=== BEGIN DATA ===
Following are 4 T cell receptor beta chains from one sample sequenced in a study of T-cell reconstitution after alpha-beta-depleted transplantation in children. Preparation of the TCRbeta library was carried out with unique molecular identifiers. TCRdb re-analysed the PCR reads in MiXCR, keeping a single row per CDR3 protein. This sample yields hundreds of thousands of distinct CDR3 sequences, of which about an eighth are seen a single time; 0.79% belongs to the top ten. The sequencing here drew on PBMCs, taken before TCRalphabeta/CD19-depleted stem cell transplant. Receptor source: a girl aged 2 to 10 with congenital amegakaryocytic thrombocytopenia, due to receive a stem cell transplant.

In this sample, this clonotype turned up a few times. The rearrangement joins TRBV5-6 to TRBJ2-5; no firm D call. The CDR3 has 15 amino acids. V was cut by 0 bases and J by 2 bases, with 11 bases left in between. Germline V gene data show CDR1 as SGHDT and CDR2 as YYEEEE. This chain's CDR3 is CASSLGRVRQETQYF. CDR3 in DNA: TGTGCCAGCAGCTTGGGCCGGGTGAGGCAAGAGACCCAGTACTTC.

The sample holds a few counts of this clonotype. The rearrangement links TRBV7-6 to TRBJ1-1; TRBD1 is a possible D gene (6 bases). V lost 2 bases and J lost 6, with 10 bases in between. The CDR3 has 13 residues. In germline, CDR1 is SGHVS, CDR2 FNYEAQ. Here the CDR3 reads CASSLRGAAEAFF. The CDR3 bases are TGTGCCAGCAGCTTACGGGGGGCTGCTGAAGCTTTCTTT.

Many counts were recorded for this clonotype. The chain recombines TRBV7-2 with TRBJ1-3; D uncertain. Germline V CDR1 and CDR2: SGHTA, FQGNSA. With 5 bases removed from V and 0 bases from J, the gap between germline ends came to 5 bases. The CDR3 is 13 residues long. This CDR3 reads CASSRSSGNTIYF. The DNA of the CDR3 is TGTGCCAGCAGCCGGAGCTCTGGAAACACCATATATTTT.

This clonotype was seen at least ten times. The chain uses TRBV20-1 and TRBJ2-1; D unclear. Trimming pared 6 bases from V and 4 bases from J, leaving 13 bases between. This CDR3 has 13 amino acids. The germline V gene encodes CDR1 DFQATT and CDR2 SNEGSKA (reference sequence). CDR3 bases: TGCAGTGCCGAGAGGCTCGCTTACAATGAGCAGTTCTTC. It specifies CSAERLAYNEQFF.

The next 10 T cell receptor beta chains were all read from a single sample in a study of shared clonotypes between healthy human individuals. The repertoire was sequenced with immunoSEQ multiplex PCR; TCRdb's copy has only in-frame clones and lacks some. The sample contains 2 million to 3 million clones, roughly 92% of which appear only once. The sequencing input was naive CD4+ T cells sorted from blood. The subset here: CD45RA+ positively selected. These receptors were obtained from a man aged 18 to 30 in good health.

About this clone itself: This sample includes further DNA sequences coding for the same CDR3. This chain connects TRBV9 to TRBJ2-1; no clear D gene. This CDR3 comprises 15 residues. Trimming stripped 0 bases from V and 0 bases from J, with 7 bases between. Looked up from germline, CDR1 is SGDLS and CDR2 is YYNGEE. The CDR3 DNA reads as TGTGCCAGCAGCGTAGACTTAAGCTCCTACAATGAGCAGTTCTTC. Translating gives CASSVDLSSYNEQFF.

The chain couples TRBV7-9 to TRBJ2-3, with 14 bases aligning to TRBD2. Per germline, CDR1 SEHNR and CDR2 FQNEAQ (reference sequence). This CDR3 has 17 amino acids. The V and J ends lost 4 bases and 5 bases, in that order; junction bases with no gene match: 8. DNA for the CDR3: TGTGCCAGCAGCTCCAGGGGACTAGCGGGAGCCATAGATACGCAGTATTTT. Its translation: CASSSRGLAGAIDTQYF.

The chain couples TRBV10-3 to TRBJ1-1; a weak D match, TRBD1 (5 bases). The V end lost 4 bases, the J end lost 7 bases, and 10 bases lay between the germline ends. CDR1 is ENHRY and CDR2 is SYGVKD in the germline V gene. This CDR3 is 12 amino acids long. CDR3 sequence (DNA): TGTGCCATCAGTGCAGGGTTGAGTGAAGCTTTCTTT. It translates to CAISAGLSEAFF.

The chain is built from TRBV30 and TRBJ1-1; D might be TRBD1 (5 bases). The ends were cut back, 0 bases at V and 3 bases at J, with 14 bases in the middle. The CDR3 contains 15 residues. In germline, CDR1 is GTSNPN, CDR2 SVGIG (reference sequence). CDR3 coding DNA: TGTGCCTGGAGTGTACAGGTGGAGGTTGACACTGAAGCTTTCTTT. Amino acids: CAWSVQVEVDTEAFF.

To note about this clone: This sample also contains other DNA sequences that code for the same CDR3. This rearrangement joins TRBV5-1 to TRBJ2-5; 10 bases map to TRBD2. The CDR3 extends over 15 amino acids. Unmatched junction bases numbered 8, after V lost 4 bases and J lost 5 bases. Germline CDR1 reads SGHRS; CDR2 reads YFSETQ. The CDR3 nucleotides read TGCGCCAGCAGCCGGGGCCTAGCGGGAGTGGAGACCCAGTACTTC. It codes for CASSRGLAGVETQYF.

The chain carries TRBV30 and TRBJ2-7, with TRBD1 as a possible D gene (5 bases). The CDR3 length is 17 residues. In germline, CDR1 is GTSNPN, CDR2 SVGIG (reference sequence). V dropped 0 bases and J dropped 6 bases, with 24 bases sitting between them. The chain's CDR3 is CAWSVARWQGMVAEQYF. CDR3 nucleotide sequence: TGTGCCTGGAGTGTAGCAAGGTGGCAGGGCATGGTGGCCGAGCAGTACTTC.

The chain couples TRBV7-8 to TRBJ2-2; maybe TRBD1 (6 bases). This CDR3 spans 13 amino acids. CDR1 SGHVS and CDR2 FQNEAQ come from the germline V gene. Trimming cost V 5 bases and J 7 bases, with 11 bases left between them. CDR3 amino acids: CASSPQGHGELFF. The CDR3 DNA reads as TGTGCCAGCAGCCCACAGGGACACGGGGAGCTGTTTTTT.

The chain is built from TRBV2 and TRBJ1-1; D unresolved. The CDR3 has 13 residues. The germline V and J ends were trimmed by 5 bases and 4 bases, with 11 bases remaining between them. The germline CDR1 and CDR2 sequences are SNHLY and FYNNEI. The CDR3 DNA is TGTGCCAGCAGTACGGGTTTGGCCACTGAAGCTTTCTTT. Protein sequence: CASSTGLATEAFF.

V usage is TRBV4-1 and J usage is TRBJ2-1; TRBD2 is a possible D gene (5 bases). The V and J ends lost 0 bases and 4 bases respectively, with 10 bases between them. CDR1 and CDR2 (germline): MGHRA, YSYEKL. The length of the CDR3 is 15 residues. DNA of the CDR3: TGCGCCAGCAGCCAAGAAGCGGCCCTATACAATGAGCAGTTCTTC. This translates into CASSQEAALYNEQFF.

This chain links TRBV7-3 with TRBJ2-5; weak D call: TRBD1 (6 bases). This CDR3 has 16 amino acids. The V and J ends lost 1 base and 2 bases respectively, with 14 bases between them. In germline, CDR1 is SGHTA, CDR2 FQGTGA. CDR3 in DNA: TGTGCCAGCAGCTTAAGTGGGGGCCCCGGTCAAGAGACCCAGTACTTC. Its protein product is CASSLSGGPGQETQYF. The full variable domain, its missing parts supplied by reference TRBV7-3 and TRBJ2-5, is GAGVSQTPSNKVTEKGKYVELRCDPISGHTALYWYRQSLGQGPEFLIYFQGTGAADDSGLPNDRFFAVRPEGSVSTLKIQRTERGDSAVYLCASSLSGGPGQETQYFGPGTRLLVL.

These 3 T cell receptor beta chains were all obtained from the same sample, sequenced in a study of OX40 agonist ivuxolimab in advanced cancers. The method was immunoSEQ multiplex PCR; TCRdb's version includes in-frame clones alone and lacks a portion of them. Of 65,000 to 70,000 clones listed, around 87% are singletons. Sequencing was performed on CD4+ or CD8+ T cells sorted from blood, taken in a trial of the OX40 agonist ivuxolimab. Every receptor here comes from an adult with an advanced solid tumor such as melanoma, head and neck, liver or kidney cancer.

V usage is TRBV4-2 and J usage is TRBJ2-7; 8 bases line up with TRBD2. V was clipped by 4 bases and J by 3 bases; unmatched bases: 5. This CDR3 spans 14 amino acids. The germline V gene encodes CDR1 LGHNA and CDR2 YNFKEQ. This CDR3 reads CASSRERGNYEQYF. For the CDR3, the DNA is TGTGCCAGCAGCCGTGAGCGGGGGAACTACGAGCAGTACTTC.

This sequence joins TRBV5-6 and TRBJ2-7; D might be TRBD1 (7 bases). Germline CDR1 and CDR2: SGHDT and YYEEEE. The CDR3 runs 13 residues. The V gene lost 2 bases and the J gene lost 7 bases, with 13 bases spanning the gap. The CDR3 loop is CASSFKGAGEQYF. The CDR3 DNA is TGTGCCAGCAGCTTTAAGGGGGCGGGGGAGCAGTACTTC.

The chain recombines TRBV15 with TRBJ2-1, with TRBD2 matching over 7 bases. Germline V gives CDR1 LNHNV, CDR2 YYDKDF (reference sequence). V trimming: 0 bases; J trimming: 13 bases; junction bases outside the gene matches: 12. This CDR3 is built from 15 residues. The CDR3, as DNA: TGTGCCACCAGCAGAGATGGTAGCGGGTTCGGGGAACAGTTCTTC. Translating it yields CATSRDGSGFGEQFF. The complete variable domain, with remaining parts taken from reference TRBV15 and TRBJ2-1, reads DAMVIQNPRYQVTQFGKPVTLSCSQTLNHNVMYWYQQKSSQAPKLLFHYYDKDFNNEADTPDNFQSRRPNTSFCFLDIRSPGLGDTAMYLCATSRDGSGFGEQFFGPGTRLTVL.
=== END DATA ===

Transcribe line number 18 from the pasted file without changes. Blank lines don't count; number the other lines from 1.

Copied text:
V usage is TRBV4-2 and J usage is TRBJ2-7; 8 bases line up with TRBD2. V was clipped by 4 bases and J by 3 bases; unmatched bases: 5. This CDR3 spans 14 amino acids. The germline V gene encodes CDR1 LGHNA and CDR2 YNFKEQ. This CDR3 reads CASSRERGNYEQYF. For the CDR3, the DNA is TGTGCCAGCAGCCGTGAGCGGGGGAACTACGAGCAGTACTTC.